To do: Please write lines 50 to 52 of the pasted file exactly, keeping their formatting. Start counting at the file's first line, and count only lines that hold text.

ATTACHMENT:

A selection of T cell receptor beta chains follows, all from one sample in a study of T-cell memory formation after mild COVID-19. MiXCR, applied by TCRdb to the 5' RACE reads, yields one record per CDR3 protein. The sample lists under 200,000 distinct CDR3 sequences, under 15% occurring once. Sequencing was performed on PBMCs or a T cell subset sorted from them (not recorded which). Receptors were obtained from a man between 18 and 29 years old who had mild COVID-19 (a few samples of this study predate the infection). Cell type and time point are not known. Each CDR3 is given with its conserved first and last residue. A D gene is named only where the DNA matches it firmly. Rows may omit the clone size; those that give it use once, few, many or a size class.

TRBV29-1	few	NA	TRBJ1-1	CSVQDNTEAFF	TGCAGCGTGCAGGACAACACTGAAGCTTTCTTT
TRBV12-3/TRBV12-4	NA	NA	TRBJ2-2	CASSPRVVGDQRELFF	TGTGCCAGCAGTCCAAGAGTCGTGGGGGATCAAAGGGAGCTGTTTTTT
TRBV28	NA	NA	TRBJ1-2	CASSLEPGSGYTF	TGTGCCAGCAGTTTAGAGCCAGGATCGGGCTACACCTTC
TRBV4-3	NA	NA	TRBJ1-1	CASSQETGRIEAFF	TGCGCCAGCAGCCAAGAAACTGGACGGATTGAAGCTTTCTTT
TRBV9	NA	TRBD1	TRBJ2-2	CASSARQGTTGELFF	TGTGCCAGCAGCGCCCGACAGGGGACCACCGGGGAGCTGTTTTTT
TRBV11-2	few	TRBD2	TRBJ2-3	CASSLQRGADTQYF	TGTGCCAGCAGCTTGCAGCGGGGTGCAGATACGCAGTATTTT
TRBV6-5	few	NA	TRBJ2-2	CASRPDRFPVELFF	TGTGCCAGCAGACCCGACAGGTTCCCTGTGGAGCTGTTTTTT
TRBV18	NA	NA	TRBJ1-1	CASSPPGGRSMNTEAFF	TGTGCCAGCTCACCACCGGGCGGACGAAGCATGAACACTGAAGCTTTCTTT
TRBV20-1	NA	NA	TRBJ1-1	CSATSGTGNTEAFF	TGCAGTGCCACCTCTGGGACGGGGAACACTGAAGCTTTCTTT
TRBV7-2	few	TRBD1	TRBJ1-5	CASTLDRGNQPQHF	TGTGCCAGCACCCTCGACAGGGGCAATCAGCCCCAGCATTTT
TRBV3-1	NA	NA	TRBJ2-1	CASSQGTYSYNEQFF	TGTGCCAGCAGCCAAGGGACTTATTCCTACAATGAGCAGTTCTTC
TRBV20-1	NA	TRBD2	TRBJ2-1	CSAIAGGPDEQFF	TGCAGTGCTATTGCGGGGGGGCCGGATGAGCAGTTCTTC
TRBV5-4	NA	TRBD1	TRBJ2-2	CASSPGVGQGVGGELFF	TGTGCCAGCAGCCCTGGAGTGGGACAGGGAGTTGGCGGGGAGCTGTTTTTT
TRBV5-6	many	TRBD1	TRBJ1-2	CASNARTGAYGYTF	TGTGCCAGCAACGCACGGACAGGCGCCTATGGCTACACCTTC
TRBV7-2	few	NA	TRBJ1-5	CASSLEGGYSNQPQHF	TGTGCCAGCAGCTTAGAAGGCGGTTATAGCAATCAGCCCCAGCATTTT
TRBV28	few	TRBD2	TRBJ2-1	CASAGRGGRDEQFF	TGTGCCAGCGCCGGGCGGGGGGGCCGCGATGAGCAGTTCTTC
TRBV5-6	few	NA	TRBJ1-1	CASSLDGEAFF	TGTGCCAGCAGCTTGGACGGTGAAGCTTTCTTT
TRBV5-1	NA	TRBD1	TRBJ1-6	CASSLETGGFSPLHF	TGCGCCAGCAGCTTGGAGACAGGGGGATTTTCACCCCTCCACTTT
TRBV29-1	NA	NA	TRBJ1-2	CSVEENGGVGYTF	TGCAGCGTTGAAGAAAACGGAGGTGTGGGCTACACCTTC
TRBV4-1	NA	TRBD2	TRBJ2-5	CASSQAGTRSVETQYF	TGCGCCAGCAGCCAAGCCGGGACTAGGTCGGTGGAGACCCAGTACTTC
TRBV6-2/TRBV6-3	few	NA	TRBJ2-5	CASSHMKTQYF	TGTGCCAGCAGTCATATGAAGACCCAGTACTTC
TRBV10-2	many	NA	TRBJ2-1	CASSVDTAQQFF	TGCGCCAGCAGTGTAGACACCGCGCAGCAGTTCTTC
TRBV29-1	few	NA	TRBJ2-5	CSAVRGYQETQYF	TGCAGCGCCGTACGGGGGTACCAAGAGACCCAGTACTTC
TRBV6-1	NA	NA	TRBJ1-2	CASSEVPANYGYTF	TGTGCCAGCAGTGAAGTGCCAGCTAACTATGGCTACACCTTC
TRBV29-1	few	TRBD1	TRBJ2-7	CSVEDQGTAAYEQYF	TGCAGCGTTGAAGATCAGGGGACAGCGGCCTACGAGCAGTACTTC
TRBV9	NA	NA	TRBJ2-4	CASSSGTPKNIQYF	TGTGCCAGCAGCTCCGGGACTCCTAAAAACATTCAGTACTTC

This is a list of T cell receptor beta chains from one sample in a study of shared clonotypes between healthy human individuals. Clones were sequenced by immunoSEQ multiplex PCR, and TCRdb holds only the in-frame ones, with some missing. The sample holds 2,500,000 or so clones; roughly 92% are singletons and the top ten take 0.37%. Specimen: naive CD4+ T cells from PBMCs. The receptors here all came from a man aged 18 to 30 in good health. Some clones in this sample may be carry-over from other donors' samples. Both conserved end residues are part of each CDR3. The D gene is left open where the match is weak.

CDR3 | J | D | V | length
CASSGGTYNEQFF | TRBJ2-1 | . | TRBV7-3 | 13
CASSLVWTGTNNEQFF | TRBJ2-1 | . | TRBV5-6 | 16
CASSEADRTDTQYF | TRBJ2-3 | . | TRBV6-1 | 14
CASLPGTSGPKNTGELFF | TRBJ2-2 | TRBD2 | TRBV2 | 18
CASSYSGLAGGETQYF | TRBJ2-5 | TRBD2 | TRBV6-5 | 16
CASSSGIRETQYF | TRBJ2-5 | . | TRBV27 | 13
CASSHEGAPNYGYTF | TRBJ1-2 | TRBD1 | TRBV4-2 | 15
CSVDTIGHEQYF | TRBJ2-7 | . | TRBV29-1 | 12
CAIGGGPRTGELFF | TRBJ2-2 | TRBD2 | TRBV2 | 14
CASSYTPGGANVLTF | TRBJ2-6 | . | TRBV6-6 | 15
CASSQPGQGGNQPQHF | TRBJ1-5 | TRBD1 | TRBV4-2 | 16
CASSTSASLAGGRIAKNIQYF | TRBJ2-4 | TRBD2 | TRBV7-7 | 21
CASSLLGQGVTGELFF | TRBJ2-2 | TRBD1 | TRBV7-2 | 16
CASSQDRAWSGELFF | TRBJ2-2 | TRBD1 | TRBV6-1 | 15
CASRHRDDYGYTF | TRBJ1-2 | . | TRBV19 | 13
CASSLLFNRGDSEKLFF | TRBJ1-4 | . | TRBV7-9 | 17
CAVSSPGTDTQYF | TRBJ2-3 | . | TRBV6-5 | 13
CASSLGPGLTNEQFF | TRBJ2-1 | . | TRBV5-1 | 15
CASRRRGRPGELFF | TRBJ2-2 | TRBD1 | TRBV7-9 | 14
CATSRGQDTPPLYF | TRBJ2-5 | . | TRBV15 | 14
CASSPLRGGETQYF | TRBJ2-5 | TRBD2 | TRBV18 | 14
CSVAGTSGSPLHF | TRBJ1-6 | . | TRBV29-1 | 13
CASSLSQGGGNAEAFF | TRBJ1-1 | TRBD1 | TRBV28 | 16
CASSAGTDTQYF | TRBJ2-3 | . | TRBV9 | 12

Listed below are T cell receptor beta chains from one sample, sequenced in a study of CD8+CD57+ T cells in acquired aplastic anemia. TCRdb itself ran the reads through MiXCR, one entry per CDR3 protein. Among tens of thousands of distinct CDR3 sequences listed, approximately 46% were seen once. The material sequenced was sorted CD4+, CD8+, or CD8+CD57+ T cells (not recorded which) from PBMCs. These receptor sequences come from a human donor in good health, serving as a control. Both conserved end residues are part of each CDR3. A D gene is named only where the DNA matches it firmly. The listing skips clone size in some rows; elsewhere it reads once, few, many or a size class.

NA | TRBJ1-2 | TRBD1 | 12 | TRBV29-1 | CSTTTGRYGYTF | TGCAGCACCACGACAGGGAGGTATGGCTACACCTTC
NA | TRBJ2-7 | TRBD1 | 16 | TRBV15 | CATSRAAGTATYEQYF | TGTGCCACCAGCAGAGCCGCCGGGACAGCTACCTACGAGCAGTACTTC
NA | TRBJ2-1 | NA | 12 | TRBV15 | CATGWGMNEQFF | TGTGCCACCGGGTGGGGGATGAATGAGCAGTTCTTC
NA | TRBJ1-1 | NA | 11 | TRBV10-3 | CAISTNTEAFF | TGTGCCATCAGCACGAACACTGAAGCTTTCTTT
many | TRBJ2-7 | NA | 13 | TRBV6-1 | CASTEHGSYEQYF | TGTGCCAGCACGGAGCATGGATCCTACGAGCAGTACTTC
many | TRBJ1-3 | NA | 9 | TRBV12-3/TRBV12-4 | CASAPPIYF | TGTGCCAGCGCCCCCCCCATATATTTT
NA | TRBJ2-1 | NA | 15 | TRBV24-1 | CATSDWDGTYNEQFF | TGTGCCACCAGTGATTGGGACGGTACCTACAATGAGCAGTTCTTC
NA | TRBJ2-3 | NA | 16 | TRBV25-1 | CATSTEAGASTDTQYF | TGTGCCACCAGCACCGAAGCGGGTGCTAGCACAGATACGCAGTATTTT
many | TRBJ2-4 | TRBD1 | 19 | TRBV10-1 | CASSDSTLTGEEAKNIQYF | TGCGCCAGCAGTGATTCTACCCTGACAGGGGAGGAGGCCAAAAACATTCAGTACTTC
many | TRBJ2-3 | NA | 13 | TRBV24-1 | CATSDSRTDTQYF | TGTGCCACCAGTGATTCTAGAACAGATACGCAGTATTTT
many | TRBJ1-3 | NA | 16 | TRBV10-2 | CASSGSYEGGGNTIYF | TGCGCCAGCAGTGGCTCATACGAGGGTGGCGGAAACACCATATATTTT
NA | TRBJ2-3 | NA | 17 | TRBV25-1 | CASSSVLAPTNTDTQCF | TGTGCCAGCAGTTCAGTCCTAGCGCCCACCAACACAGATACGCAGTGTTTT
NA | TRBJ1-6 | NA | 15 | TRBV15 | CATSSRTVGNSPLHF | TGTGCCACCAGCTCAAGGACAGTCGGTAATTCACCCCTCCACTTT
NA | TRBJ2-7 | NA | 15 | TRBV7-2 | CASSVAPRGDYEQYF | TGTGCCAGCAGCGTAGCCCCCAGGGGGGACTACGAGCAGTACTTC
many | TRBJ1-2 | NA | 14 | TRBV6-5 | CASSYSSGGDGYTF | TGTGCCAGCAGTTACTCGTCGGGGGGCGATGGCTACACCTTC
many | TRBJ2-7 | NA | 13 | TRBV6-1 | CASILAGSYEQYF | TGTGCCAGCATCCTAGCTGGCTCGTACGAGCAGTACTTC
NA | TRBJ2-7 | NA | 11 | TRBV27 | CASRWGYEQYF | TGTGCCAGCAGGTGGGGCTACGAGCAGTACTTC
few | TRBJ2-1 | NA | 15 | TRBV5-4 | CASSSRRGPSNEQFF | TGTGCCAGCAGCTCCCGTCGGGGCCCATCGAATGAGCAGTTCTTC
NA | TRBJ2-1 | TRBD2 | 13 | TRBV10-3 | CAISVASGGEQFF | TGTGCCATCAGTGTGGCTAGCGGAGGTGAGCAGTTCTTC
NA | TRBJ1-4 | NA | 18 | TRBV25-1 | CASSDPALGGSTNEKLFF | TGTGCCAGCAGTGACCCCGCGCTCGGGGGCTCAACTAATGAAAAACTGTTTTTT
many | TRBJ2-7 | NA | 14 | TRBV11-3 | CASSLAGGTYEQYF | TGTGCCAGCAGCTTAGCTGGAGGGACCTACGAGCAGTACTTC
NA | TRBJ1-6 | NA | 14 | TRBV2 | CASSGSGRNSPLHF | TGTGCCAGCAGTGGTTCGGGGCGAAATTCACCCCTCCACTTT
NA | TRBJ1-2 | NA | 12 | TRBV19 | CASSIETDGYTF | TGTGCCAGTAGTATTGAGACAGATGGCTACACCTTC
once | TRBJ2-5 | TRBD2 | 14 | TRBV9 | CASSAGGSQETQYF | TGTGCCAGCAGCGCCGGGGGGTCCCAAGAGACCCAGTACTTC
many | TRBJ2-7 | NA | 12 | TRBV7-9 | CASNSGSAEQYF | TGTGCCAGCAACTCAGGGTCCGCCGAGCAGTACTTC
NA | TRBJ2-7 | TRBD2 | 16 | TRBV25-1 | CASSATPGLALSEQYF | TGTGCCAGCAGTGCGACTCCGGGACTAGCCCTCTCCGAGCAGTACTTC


CASSPLRGGETQYF | TRBJ2-5 | TRBD2 | TRBV18 | 14
CSVAGTSGSPLHF | TRBJ1-6 | . | TRBV29-1 | 13
CASSLSQGGGNAEAFF | TRBJ1-1 | TRBD1 | TRBV28 | 16